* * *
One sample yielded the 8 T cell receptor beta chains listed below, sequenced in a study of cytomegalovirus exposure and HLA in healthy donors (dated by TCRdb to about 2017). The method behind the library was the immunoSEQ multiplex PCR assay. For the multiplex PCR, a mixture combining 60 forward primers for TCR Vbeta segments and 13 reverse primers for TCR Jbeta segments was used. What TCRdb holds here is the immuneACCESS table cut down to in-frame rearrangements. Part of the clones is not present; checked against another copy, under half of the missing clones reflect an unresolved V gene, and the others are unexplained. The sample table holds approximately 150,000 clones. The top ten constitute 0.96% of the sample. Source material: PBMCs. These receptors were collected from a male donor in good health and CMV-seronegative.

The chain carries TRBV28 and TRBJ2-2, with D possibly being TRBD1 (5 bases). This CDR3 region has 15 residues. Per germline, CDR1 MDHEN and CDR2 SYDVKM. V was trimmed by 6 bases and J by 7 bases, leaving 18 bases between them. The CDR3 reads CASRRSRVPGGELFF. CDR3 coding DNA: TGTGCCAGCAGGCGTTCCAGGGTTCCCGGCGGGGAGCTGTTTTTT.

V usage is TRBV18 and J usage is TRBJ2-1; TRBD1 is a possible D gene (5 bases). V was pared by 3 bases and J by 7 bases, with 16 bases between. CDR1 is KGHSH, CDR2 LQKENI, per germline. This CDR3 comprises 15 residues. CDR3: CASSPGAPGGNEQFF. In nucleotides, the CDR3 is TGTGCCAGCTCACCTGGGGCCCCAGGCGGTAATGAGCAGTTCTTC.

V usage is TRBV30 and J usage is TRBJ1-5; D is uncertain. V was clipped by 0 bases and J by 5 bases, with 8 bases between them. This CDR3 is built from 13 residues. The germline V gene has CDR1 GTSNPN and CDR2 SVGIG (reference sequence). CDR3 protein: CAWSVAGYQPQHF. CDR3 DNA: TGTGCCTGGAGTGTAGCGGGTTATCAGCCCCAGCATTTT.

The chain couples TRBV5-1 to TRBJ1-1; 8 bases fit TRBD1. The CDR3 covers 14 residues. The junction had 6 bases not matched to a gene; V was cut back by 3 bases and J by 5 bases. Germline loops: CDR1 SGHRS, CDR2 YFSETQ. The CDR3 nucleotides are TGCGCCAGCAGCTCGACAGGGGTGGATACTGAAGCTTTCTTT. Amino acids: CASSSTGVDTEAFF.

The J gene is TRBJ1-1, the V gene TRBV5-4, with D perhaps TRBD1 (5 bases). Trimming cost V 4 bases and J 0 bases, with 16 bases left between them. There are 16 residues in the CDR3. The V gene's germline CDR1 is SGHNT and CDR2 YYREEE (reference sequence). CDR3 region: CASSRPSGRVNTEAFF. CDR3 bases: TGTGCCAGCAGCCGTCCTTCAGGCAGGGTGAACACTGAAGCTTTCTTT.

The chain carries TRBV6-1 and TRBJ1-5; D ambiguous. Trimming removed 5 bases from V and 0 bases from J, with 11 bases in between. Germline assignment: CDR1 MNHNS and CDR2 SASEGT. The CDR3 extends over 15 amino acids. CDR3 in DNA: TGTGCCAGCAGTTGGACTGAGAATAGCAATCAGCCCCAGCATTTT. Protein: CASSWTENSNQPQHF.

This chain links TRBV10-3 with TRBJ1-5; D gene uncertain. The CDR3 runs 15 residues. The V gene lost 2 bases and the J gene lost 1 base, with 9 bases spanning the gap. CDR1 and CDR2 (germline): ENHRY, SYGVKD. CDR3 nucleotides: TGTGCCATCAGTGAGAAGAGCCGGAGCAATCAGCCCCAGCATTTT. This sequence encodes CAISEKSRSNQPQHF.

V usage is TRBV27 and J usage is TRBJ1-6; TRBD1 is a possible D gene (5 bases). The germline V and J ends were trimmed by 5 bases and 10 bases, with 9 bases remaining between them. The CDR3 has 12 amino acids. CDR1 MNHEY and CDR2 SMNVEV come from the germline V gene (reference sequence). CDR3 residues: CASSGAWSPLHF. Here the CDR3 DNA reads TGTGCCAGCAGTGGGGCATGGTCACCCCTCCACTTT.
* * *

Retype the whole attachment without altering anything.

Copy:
One sample yielded the 8 T cell receptor beta chains listed below, sequenced in a study of cytomegalovirus exposure and HLA in healthy donors (dated by TCRdb to about 2017). The method behind the library was the immunoSEQ multiplex PCR assay. For the multiplex PCR, a mixture combining 60 forward primers for TCR Vbeta segments and 13 reverse primers for TCR Jbeta segments was used. What TCRdb holds here is the immuneACCESS table cut down to in-frame rearrangements. Part of the clones is not present; checked against another copy, under half of the missing clones reflect an unresolved V gene, and the others are unexplained. The sample table holds approximately 150,000 clones. The top ten constitute 0.96% of the sample. Source material: PBMCs. These receptors were collected from a male donor in good health and CMV-seronegative.

The chain carries TRBV28 and TRBJ2-2, with D possibly being TRBD1 (5 bases). This CDR3 region has 15 residues. Per germline, CDR1 MDHEN and CDR2 SYDVKM. V was trimmed by 6 bases and J by 7 bases, leaving 18 bases between them. The CDR3 reads CASRRSRVPGGELFF. CDR3 coding DNA: TGTGCCAGCAGGCGTTCCAGGGTTCCCGGCGGGGAGCTGTTTTTT.

V usage is TRBV18 and J usage is TRBJ2-1; TRBD1 is a possible D gene (5 bases). V was pared by 3 bases and J by 7 bases, with 16 bases between. CDR1 is KGHSH, CDR2 LQKENI, per germline. This CDR3 comprises 15 residues. CDR3: CASSPGAPGGNEQFF. In nucleotides, the CDR3 is TGTGCCAGCTCACCTGGGGCCCCAGGCGGTAATGAGCAGTTCTTC.

V usage is TRBV30 and J usage is TRBJ1-5; D is uncertain. V was clipped by 0 bases and J by 5 bases, with 8 bases between them. This CDR3 is built from 13 residues. The germline V gene has CDR1 GTSNPN and CDR2 SVGIG (reference sequence). CDR3 protein: CAWSVAGYQPQHF. CDR3 DNA: TGTGCCTGGAGTGTAGCGGGTTATCAGCCCCAGCATTTT.

The chain couples TRBV5-1 to TRBJ1-1; 8 bases fit TRBD1. The CDR3 covers 14 residues. The junction had 6 bases not matched to a gene; V was cut back by 3 bases and J by 5 bases. Germline loops: CDR1 SGHRS, CDR2 YFSETQ. The CDR3 nucleotides are TGCGCCAGCAGCTCGACAGGGGTGGATACTGAAGCTTTCTTT. Amino acids: CASSSTGVDTEAFF.

The J gene is TRBJ1-1, the V gene TRBV5-4, with D perhaps TRBD1 (5 bases). Trimming cost V 4 bases and J 0 bases, with 16 bases left between them. There are 16 residues in the CDR3. The V gene's germline CDR1 is SGHNT and CDR2 YYREEE (reference sequence). CDR3 region: CASSRPSGRVNTEAFF. CDR3 bases: TGTGCCAGCAGCCGTCCTTCAGGCAGGGTGAACACTGAAGCTTTCTTT.

The chain carries TRBV6-1 and TRBJ1-5; D ambiguous. Trimming removed 5 bases from V and 0 bases from J, with 11 bases in between. Germline assignment: CDR1 MNHNS and CDR2 SASEGT. The CDR3 extends over 15 amino acids. CDR3 in DNA: TGTGCCAGCAGTTGGACTGAGAATAGCAATCAGCCCCAGCATTTT. Protein: CASSWTENSNQPQHF.

This chain links TRBV10-3 with TRBJ1-5; D gene uncertain. The CDR3 runs 15 residues. The V gene lost 2 bases and the J gene lost 1 base, with 9 bases spanning the gap. CDR1 and CDR2 (germline): ENHRY, SYGVKD. CDR3 nucleotides: TGTGCCATCAGTGAGAAGAGCCGGAGCAATCAGCCCCAGCATTTT. This sequence encodes CAISEKSRSNQPQHF.

V usage is TRBV27 and J usage is TRBJ1-6; TRBD1 is a possible D gene (5 bases). The germline V and J ends were trimmed by 5 bases and 10 bases, with 9 bases remaining between them. The CDR3 has 12 amino acids. CDR1 MNHEY and CDR2 SMNVEV come from the germline V gene (reference sequence). CDR3 residues: CASSGAWSPLHF. Here the CDR3 DNA reads TGTGCCAGCAGTGGGGCATGGTCACCCCTCCACTTT.